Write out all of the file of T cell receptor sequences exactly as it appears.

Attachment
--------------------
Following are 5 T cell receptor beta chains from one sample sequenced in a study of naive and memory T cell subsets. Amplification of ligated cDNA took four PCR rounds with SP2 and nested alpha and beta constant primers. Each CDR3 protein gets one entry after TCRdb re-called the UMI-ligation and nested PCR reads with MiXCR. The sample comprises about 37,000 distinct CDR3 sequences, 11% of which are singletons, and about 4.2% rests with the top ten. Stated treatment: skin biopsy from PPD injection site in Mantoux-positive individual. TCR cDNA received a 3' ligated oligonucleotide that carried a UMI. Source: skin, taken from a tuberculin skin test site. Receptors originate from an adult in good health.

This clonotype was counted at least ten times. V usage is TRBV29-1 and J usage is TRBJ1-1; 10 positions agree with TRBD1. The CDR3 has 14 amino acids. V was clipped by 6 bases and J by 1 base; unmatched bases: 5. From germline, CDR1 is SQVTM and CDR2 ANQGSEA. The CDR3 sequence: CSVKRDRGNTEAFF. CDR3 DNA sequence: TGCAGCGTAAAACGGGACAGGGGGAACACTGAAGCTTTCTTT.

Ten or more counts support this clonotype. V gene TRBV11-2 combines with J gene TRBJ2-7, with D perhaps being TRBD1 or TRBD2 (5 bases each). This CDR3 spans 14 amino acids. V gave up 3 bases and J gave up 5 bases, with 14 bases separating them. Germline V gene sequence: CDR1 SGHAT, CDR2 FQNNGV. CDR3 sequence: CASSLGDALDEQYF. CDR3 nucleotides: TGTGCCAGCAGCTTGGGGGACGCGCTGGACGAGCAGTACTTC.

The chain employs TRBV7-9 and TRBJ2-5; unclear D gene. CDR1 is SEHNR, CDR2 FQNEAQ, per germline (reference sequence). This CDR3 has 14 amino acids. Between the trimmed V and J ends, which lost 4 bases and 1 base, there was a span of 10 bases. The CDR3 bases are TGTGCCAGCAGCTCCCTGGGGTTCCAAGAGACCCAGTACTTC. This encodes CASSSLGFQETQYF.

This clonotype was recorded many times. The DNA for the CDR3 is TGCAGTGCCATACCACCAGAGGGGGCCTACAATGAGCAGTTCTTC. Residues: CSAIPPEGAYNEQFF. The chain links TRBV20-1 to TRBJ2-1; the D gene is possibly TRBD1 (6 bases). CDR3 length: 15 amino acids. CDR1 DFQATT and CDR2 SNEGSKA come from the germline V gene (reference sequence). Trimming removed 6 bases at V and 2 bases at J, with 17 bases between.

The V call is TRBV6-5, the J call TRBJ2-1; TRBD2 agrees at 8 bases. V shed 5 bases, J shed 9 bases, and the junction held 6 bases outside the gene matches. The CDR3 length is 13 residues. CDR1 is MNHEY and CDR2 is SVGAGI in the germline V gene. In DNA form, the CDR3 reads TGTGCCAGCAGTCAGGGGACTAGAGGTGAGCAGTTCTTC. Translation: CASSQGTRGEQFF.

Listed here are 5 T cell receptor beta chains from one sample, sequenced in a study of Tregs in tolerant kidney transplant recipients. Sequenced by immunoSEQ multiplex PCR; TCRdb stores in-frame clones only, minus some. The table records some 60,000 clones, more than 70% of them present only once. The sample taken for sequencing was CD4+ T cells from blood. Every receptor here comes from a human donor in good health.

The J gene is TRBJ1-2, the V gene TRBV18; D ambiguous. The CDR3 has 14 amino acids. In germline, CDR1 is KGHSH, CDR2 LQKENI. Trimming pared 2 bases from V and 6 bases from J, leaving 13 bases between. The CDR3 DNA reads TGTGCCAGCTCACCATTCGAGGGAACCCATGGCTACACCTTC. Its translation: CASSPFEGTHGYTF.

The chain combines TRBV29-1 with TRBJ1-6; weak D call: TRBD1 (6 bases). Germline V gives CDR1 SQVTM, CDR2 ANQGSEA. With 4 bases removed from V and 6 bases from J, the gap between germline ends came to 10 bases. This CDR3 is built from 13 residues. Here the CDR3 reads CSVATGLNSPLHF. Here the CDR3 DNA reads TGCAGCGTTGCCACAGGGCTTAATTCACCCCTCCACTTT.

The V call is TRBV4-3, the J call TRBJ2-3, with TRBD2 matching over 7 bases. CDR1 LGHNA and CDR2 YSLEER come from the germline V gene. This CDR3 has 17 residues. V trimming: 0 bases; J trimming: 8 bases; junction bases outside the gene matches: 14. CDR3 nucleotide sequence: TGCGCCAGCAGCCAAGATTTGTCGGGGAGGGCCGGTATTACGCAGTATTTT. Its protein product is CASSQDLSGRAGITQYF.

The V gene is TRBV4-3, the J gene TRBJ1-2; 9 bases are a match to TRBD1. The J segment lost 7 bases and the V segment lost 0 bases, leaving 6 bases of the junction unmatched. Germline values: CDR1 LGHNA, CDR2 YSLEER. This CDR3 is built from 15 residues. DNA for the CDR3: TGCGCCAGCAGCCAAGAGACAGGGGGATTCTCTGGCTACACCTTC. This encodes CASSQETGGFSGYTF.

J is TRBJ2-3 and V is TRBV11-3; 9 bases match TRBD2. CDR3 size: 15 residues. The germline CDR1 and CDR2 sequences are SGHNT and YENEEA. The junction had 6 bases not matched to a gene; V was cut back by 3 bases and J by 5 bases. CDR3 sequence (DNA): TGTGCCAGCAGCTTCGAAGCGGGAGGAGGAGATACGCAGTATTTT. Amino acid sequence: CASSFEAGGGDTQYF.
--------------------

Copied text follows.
Following are 5 T cell receptor beta chains from one sample sequenced in a study of naive and memory T cell subsets. Amplification of ligated cDNA took four PCR rounds with SP2 and nested alpha and beta constant primers. Each CDR3 protein gets one entry after TCRdb re-called the UMI-ligation and nested PCR reads with MiXCR. The sample comprises about 37,000 distinct CDR3 sequences, 11% of which are singletons, and about 4.2% rests with the top ten. Stated treatment: skin biopsy from PPD injection site in Mantoux-positive individual. TCR cDNA received a 3' ligated oligonucleotide that carried a UMI. Source: skin, taken from a tuberculin skin test site. Receptors originate from an adult in good health.

This clonotype was counted at least ten times. V usage is TRBV29-1 and J usage is TRBJ1-1; 10 positions agree with TRBD1. The CDR3 has 14 amino acids. V was clipped by 6 bases and J by 1 base; unmatched bases: 5. From germline, CDR1 is SQVTM and CDR2 ANQGSEA. The CDR3 sequence: CSVKRDRGNTEAFF. CDR3 DNA sequence: TGCAGCGTAAAACGGGACAGGGGGAACACTGAAGCTTTCTTT.

Ten or more counts support this clonotype. V gene TRBV11-2 combines with J gene TRBJ2-7, with D perhaps being TRBD1 or TRBD2 (5 bases each). This CDR3 spans 14 amino acids. V gave up 3 bases and J gave up 5 bases, with 14 bases separating them. Germline V gene sequence: CDR1 SGHAT, CDR2 FQNNGV. CDR3 sequence: CASSLGDALDEQYF. CDR3 nucleotides: TGTGCCAGCAGCTTGGGGGACGCGCTGGACGAGCAGTACTTC.

The chain employs TRBV7-9 and TRBJ2-5; unclear D gene. CDR1 is SEHNR, CDR2 FQNEAQ, per germline (reference sequence). This CDR3 has 14 amino acids. Between the trimmed V and J ends, which lost 4 bases and 1 base, there was a span of 10 bases. The CDR3 bases are TGTGCCAGCAGCTCCCTGGGGTTCCAAGAGACCCAGTACTTC. This encodes CASSSLGFQETQYF.

This clonotype was recorded many times. The DNA for the CDR3 is TGCAGTGCCATACCACCAGAGGGGGCCTACAATGAGCAGTTCTTC. Residues: CSAIPPEGAYNEQFF. The chain links TRBV20-1 to TRBJ2-1; the D gene is possibly TRBD1 (6 bases). CDR3 length: 15 amino acids. CDR1 DFQATT and CDR2 SNEGSKA come from the germline V gene (reference sequence). Trimming removed 6 bases at V and 2 bases at J, with 17 bases between.

The V call is TRBV6-5, the J call TRBJ2-1; TRBD2 agrees at 8 bases. V shed 5 bases, J shed 9 bases, and the junction held 6 bases outside the gene matches. The CDR3 length is 13 residues. CDR1 is MNHEY and CDR2 is SVGAGI in the germline V gene. In DNA form, the CDR3 reads TGTGCCAGCAGTCAGGGGACTAGAGGTGAGCAGTTCTTC. Translation: CASSQGTRGEQFF.

Listed here are 5 T cell receptor beta chains from one sample, sequenced in a study of Tregs in tolerant kidney transplant recipients. Sequenced by immunoSEQ multiplex PCR; TCRdb stores in-frame clones only, minus some. The table records some 60,000 clones, more than 70% of them present only once. The sample taken for sequencing was CD4+ T cells from blood. Every receptor here comes from a human donor in good health.

The J gene is TRBJ1-2, the V gene TRBV18; D ambiguous. The CDR3 has 14 amino acids. In germline, CDR1 is KGHSH, CDR2 LQKENI. Trimming pared 2 bases from V and 6 bases from J, leaving 13 bases between. The CDR3 DNA reads TGTGCCAGCTCACCATTCGAGGGAACCCATGGCTACACCTTC. Its translation: CASSPFEGTHGYTF.

The chain combines TRBV29-1 with TRBJ1-6; weak D call: TRBD1 (6 bases). Germline V gives CDR1 SQVTM, CDR2 ANQGSEA. With 4 bases removed from V and 6 bases from J, the gap between germline ends came to 10 bases. This CDR3 is built from 13 residues. Here the CDR3 reads CSVATGLNSPLHF. Here the CDR3 DNA reads TGCAGCGTTGCCACAGGGCTTAATTCACCCCTCCACTTT.

The V call is TRBV4-3, the J call TRBJ2-3, with TRBD2 matching over 7 bases. CDR1 LGHNA and CDR2 YSLEER come from the germline V gene. This CDR3 has 17 residues. V trimming: 0 bases; J trimming: 8 bases; junction bases outside the gene matches: 14. CDR3 nucleotide sequence: TGCGCCAGCAGCCAAGATTTGTCGGGGAGGGCCGGTATTACGCAGTATTTT. Its protein product is CASSQDLSGRAGITQYF.

The V gene is TRBV4-3, the J gene TRBJ1-2; 9 bases are a match to TRBD1. The J segment lost 7 bases and the V segment lost 0 bases, leaving 6 bases of the junction unmatched. Germline values: CDR1 LGHNA, CDR2 YSLEER. This CDR3 is built from 15 residues. DNA for the CDR3: TGCGCCAGCAGCCAAGAGACAGGGGGATTCTCTGGCTACACCTTC. This encodes CASSQETGGFSGYTF.

J is TRBJ2-3 and V is TRBV11-3; 9 bases match TRBD2. CDR3 size: 15 residues. The germline CDR1 and CDR2 sequences are SGHNT and YENEEA. The junction had 6 bases not matched to a gene; V was cut back by 3 bases and J by 5 bases. CDR3 sequence (DNA): TGTGCCAGCAGCTTCGAAGCGGGAGGAGGAGATACGCAGTATTTT. Amino acid sequence: CASSFEAGGGDTQYF.